We are delighted to be returning to the Hilton Glasgow for the first in our Scots Law 2023 Conference Series, exclusively available to delegates in person on the day.
The modern family lawyer requires to be flexible, whether dealing with reform, the impact of social developments or the changing priorities of their clients.
Chaired by Marika Franceschi of MacRoberts this new conference, taking place at the Hilton Glasgow, will include presentations on whether the default position in relation to child contact should be shared care, divorce and Sharia law, how family law advice can add value to business clients, surrogacy and tax, trusts and succession for family lawyers. Kate Dowdalls KC will provide the keynote presentation on the suggested Scottish Law Commission reforms to cohabitation.
Questions to be considered will include:
what are the Scottish Law Commission’s recommendations for reform to the law of cohabitation?
what is the legal process surrounding surrogacy?
what should you remember when advising clients on divorce in Scotland who are subject to Sharia law?
how can family law advice add value to succession/restructuring planning for family businesses?
should the default position in relation to child contact be shared care?
what are the tax implications of separation and divorce and what are the planning options?
We look forward to welcoming you to this comprehensive conference only available in person at the Hilton Glasgow.
What’s being covered?
Cohabitation: recommendations for reform
The Scottish Law Commission published its Report on Cohabitation on 2 November 2022. The Report recommends reform of sections 25 to 28 of the Family Law (Scotland) Act 2006. Kate will discuss the need for reform and explain the Report’s main recommendations.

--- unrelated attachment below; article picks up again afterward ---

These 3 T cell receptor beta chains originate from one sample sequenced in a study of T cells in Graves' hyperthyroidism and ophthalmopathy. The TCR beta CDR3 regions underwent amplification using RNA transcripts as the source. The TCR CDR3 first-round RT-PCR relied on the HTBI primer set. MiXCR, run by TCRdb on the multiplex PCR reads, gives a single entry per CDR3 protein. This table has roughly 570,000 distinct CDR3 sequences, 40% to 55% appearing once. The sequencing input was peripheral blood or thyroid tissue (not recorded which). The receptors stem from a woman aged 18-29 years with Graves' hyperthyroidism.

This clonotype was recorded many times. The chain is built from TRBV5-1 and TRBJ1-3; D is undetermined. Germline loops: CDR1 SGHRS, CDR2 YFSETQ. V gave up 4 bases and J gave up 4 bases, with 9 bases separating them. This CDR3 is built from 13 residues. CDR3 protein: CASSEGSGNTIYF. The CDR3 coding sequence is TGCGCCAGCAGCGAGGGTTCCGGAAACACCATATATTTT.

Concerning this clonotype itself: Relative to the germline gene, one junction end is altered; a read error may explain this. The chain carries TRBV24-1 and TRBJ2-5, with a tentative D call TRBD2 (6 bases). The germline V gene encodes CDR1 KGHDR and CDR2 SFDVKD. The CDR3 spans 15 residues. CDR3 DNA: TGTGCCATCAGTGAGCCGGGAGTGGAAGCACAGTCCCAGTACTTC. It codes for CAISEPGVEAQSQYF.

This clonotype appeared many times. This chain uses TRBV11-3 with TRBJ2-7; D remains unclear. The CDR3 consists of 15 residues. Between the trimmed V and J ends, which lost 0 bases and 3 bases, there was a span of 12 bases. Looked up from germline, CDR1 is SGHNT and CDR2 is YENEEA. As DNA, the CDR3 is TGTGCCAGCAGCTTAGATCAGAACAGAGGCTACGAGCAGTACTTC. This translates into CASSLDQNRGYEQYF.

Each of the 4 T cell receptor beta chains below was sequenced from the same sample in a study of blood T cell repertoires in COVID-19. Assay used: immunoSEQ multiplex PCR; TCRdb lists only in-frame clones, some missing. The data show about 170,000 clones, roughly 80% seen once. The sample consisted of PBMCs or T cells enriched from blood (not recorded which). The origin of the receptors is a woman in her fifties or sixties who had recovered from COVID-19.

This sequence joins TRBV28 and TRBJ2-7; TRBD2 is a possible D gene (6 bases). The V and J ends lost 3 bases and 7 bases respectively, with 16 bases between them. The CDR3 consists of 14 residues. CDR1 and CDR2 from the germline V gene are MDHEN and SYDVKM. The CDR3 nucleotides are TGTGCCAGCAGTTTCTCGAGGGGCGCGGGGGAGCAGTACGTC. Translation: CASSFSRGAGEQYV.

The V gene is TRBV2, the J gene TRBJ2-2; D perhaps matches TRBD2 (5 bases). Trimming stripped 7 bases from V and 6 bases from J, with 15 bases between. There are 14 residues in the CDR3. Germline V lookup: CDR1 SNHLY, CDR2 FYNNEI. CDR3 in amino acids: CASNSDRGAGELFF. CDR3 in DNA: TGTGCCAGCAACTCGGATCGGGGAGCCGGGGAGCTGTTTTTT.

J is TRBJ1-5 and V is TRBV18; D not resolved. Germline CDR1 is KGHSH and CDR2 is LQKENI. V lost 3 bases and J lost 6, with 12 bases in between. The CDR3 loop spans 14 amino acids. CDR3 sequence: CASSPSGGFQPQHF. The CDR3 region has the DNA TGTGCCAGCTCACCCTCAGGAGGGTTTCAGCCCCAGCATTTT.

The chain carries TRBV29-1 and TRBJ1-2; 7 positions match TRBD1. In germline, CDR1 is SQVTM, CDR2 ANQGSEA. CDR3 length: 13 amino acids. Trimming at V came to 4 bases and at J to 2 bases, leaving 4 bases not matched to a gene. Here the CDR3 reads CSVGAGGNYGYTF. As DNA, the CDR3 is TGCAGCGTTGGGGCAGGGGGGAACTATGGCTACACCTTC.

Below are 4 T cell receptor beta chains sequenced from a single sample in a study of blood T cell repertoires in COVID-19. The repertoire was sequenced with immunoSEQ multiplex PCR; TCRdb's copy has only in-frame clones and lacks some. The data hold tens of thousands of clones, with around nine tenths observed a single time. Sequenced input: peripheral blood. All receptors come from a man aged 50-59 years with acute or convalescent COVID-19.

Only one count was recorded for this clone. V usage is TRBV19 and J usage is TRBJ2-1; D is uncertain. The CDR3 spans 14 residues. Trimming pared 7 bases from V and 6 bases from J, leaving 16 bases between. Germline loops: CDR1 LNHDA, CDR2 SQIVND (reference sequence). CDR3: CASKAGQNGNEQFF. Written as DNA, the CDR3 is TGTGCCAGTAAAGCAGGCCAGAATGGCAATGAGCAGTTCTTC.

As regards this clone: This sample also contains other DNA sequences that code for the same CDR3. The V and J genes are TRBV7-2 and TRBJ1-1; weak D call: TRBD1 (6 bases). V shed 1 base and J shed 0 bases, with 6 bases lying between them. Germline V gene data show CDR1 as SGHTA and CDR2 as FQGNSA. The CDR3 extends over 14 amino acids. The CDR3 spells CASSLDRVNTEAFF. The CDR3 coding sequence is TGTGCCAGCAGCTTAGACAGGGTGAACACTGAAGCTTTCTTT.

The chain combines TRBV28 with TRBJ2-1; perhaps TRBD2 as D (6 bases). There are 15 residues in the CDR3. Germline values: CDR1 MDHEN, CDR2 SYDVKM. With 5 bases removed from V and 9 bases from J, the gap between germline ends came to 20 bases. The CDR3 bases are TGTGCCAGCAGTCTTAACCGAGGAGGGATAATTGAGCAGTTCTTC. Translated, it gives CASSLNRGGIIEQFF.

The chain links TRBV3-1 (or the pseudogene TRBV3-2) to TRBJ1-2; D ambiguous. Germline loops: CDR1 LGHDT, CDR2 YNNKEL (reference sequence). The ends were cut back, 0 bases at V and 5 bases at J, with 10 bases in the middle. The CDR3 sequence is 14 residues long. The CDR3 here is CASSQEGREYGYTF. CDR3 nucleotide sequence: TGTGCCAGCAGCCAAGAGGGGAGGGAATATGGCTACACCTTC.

Kate Dowdalls KC, Scottish Law Commission
Family business clients – adding value to your client and your firm through collaborative working
With reference to case studies, we will look at ways in which family law advice can add value to succession/restructuring planning for family businesses and how a multi-disciplinary approach can give the best protection for your client while strengthening your firm’s relationship with the client.
Marika Franceschi, MacRoberts
Tips and basics of Sharia Law and what to remember when advising clients on divorce in Scotland
This talk will cover the tenets of Sharia law and provide some useful tips which family lawyers should be aware of when advising clients involved in these marriages on divorce and financial claims. The talk will touch on the role of Sharia Councils, the validity and impact of religious divorces and the nuances of how financial claims should be dealt with. The talk will also highlight some common misunderstandings and issues which arise in regards the validity of foreign Islamic divorces and some cases which have come before the Scottish courts. Finally, we will discuss what family law practitioners can be aware of in terms of Sharia divorces in different countries and what advice they could be considering for their client.
Khalda Wali, LKW Solicitors
Surrogacy: securing a family’s legal status
With increasing visibility and awareness of surrogacy being a route to growing a family, this session will consider the legal process, recent case law developments and the impact of any developments in relation to the proposed reform of law that have been announced by the date of the conference.
Caroline Millar, SKO Family Law
Child contact: the debate
Should the default position in relation to child contact be shared care? After arguments being forwarded in favour and against the proposition, you will have the chance to join the debate.
Sarah Trainer, Arnot Manderson & Emily Bradbury, Westwater Advocates
Tax, trusts and succession for family lawyers
The breakdown of a relationship is a painful enough experience without throwing tax into the equation. Martin’s presentation will guide you through the tax implications of separation and divorce together with planning options and potential pitfalls. It is also important to be aware of both the impact of Scottish succession rules and the role trusts could play when advising clients before, during and following the end of a relationship on protecting their assets and ensuring they pass in accordance with their wishes.